Akali movement in Punjab was a religious issue but ended up being an important part of the freedom struggle.
Gurudwara’s were under the control of the corrupt mahants. They treated temple donations as personal property and lived a life of luxury. After the British annexation of Punjab, some control was exercised by government-nominated managers who collaborated with the mahants.
The British government supported these mahants and directed them to preach to the Sikhs to stay away from the national movement. However Sikh reformers wanted to remove these mahants. Their actions had shocked the community like they had banned ghadarites and honored General Dyer.
Initially, the reformers met with success as the agitators formed groups to compel the mahants and managers to hand over control to the local devotees. The government supported the reformers as it didn’t want to antagonize the reformers.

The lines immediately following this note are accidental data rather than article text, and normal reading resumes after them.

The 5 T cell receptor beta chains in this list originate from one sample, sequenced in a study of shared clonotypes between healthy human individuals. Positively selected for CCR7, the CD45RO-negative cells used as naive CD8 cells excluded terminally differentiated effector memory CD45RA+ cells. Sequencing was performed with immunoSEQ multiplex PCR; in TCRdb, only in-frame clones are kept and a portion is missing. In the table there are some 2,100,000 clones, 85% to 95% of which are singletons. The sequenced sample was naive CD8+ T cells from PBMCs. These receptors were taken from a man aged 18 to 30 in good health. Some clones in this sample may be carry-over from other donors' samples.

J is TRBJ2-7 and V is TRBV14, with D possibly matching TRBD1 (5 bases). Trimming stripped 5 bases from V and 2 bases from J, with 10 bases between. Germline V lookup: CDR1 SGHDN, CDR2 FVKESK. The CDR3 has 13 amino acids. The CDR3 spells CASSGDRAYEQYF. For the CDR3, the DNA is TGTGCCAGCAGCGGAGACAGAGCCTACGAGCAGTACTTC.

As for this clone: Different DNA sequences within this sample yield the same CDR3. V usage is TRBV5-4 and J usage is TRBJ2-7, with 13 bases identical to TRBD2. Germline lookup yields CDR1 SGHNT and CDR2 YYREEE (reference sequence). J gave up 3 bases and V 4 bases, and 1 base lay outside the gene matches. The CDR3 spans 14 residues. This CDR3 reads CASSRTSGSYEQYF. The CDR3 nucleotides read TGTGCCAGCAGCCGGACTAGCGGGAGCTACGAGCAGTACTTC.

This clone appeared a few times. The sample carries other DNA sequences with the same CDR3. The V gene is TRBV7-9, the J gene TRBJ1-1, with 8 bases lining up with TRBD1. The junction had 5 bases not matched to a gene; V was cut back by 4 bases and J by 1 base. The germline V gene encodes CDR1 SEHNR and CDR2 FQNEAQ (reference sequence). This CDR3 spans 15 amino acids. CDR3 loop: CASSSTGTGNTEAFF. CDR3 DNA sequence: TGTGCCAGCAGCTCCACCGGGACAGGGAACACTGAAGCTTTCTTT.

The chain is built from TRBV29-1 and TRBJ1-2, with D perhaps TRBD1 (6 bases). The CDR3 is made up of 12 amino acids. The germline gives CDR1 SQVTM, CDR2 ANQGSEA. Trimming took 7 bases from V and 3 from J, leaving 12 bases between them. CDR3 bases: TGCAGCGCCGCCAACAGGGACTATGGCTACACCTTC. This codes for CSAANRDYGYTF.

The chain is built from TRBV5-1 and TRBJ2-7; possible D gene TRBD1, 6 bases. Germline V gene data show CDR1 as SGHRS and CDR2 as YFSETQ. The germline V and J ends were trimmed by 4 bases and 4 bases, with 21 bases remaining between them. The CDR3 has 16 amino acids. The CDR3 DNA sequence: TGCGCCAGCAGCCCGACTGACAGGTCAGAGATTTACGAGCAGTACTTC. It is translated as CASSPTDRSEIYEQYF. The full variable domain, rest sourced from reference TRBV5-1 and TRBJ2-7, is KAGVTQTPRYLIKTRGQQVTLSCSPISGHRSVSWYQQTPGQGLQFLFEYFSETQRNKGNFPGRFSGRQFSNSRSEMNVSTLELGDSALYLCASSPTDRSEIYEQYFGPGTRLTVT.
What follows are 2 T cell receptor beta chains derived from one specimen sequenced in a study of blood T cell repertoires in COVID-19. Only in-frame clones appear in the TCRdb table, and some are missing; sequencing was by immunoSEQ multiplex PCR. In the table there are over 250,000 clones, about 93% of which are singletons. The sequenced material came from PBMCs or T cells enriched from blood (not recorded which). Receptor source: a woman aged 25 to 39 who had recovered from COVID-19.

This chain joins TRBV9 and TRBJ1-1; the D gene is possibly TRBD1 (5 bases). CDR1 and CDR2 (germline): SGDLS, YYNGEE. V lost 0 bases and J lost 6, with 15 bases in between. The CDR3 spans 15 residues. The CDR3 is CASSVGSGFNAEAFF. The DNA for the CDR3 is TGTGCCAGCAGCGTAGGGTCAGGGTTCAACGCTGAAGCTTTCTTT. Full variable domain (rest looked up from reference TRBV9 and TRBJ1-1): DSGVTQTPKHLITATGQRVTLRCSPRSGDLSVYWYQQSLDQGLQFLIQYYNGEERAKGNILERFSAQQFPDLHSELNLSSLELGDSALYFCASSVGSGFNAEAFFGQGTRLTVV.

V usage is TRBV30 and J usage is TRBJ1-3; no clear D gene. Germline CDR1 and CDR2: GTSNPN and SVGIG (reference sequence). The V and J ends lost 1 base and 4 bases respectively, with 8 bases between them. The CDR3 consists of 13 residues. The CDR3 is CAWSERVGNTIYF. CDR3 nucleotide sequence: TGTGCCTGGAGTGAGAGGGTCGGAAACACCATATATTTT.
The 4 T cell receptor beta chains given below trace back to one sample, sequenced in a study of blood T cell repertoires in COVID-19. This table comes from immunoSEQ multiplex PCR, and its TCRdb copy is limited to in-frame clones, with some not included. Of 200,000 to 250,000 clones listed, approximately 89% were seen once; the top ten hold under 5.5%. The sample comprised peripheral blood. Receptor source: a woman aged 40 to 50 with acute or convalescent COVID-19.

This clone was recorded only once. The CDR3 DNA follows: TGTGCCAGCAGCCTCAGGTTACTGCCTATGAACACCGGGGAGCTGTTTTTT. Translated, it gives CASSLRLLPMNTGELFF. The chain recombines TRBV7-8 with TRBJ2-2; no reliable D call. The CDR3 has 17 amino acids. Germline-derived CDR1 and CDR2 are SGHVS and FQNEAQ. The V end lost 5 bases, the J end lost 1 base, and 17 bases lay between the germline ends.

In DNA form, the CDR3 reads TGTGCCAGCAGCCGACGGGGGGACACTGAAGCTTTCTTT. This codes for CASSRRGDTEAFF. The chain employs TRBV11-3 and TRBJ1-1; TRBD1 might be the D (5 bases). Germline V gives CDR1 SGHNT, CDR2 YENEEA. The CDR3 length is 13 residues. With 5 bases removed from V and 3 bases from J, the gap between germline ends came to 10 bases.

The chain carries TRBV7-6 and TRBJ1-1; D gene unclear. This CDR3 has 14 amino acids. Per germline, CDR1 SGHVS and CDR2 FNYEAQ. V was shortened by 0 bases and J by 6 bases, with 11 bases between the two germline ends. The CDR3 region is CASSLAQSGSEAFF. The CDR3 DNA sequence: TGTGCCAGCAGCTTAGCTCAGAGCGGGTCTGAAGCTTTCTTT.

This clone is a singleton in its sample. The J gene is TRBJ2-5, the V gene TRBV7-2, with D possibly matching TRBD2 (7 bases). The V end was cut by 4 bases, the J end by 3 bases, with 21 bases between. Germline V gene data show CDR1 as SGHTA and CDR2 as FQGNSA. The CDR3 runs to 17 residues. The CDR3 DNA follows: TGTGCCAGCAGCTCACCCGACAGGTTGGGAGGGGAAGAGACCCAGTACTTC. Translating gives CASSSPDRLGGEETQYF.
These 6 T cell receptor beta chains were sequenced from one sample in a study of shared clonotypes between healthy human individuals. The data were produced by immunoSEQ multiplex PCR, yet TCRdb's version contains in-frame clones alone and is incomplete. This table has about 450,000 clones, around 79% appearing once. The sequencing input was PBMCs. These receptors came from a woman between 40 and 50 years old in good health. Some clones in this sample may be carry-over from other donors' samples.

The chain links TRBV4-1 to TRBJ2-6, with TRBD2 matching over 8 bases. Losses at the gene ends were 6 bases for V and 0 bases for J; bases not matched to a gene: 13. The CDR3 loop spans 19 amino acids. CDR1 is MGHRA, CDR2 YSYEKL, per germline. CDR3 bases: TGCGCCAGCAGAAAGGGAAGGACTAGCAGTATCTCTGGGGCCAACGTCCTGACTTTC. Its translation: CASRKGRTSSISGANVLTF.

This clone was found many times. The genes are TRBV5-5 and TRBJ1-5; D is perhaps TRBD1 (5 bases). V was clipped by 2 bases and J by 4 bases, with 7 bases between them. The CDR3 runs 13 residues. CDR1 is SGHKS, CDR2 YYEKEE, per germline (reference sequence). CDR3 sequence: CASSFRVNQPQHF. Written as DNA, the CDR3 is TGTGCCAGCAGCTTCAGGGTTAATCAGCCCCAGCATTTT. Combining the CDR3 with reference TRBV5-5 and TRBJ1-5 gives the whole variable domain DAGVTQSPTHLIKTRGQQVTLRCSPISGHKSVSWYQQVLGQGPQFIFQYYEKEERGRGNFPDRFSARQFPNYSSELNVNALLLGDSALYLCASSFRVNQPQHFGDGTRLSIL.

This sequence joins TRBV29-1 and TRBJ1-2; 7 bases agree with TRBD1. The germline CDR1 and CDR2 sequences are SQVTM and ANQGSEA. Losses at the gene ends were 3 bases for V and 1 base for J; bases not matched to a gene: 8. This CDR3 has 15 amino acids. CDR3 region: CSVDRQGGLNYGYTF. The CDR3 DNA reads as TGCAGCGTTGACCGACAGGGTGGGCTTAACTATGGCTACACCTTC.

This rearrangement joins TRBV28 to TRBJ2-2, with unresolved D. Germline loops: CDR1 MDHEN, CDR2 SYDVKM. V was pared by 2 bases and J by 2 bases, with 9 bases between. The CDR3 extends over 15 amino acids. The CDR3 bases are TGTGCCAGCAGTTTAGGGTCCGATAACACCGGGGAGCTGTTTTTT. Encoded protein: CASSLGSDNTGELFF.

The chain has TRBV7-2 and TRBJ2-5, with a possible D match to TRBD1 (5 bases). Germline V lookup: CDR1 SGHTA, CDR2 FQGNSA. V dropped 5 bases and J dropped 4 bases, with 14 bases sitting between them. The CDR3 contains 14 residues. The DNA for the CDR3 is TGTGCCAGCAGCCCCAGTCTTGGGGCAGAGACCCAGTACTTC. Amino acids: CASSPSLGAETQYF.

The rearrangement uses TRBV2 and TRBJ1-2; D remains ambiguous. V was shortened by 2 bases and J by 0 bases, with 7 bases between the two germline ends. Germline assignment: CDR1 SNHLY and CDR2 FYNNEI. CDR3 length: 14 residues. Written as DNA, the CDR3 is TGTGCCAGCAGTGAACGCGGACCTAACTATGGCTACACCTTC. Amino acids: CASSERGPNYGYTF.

But the real test was the gurudwara at Nankana. The mahants there had organized an armed band of mercenaries and had been responsible for killing peaceful Akali followers. The agitation turned violent and the gurudwara was wrested by force. Many leaders of the congress expressed solidarity with the Sikhs in this.
The government saw that the Akali movement was increasingly being integrated with the national movement. It passed legislation to hand over control of gurudwara to Akali’s to appease the moderates but used force to repress the extremist alkali.
Impact of the Movement
The Akalis emboldened by the support of the nationalist joined the non-cooperation movement. They even participated in the protest demonstration when Prince Charles visited India. The government arrested many of the top leaders but decided not to confront the Sikhs on this issue and released them. Thus the final victory was of the Sikhs.
The Akali movement roused political and national consciousness in Punjab. It awakened the Punjab peasantry.